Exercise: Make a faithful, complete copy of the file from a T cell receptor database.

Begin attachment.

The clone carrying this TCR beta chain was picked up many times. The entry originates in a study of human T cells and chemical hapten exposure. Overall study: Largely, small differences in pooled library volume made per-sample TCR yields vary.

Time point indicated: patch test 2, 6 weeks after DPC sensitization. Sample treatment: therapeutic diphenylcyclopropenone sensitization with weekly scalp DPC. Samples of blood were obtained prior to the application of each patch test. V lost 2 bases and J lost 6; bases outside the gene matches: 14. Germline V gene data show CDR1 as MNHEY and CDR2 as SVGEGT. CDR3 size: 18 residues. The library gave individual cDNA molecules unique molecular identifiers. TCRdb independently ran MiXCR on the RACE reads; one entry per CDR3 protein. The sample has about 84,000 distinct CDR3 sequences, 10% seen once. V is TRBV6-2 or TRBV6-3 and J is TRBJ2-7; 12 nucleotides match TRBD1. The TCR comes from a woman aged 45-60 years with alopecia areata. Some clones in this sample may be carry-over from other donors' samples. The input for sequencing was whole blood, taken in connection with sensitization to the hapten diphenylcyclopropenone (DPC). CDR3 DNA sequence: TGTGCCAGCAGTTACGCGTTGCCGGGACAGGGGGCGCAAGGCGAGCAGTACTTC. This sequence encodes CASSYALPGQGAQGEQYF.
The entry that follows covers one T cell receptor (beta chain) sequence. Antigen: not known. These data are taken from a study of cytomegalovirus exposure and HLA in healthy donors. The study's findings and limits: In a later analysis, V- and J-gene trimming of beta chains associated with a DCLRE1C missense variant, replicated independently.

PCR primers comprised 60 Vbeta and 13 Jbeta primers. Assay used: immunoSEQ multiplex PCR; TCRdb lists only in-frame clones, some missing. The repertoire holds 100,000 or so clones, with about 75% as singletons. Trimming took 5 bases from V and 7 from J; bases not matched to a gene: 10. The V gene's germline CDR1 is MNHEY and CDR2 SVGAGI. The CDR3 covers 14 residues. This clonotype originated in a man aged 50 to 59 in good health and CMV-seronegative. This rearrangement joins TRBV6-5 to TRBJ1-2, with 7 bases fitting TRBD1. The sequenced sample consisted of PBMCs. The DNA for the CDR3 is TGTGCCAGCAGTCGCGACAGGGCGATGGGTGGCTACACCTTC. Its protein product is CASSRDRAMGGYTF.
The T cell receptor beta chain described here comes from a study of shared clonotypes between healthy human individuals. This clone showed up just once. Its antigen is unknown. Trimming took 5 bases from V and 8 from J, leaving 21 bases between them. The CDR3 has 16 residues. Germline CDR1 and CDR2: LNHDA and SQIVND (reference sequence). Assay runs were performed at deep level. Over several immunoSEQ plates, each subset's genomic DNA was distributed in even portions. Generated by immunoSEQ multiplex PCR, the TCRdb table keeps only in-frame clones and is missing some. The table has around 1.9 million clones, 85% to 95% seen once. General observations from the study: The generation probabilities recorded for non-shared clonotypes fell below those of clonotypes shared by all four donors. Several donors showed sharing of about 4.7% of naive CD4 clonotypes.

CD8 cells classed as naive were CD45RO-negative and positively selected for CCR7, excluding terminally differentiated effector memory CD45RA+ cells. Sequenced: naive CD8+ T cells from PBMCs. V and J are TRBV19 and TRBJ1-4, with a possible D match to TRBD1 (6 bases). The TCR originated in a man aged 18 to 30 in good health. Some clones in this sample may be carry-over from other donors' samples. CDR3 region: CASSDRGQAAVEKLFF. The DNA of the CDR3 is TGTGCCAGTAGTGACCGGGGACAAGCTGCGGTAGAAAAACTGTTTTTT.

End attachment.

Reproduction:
The clone carrying this TCR beta chain was picked up many times. The entry originates in a study of human T cells and chemical hapten exposure. Overall study: Largely, small differences in pooled library volume made per-sample TCR yields vary.

Time point indicated: patch test 2, 6 weeks after DPC sensitization. Sample treatment: therapeutic diphenylcyclopropenone sensitization with weekly scalp DPC. Samples of blood were obtained prior to the application of each patch test. V lost 2 bases and J lost 6; bases outside the gene matches: 14. Germline V gene data show CDR1 as MNHEY and CDR2 as SVGEGT. CDR3 size: 18 residues. The library gave individual cDNA molecules unique molecular identifiers. TCRdb independently ran MiXCR on the RACE reads; one entry per CDR3 protein. The sample has about 84,000 distinct CDR3 sequences, 10% seen once. V is TRBV6-2 or TRBV6-3 and J is TRBJ2-7; 12 nucleotides match TRBD1. The TCR comes from a woman aged 45-60 years with alopecia areata. Some clones in this sample may be carry-over from other donors' samples. The input for sequencing was whole blood, taken in connection with sensitization to the hapten diphenylcyclopropenone (DPC). CDR3 DNA sequence: TGTGCCAGCAGTTACGCGTTGCCGGGACAGGGGGCGCAAGGCGAGCAGTACTTC. This sequence encodes CASSYALPGQGAQGEQYF.
The entry that follows covers one T cell receptor (beta chain) sequence. Antigen: not known. These data are taken from a study of cytomegalovirus exposure and HLA in healthy donors. The study's findings and limits: In a later analysis, V- and J-gene trimming of beta chains associated with a DCLRE1C missense variant, replicated independently.

PCR primers comprised 60 Vbeta and 13 Jbeta primers. Assay used: immunoSEQ multiplex PCR; TCRdb lists only in-frame clones, some missing. The repertoire holds 100,000 or so clones, with about 75% as singletons. Trimming took 5 bases from V and 7 from J; bases not matched to a gene: 10. The V gene's germline CDR1 is MNHEY and CDR2 SVGAGI. The CDR3 covers 14 residues. This clonotype originated in a man aged 50 to 59 in good health and CMV-seronegative. This rearrangement joins TRBV6-5 to TRBJ1-2, with 7 bases fitting TRBD1. The sequenced sample consisted of PBMCs. The DNA for the CDR3 is TGTGCCAGCAGTCGCGACAGGGCGATGGGTGGCTACACCTTC. Its protein product is CASSRDRAMGGYTF.
The T cell receptor beta chain described here comes from a study of shared clonotypes between healthy human individuals. This clone showed up just once. Its antigen is unknown. Trimming took 5 bases from V and 8 from J, leaving 21 bases between them. The CDR3 has 16 residues. Germline CDR1 and CDR2: LNHDA and SQIVND (reference sequence). Assay runs were performed at deep level. Over several immunoSEQ plates, each subset's genomic DNA was distributed in even portions. Generated by immunoSEQ multiplex PCR, the TCRdb table keeps only in-frame clones and is missing some. The table has around 1.9 million clones, 85% to 95% seen once. General observations from the study: The generation probabilities recorded for non-shared clonotypes fell below those of clonotypes shared by all four donors. Several donors showed sharing of about 4.7% of naive CD4 clonotypes.

CD8 cells classed as naive were CD45RO-negative and positively selected for CCR7, excluding terminally differentiated effector memory CD45RA+ cells. Sequenced: naive CD8+ T cells from PBMCs. V and J are TRBV19 and TRBJ1-4, with a possible D match to TRBD1 (6 bases). The TCR originated in a man aged 18 to 30 in good health. Some clones in this sample may be carry-over from other donors' samples. CDR3 region: CASSDRGQAAVEKLFF. The DNA of the CDR3 is TGTGCCAGTAGTGACCGGGGACAAGCTGCGGTAGAAAAACTGTTTTTT.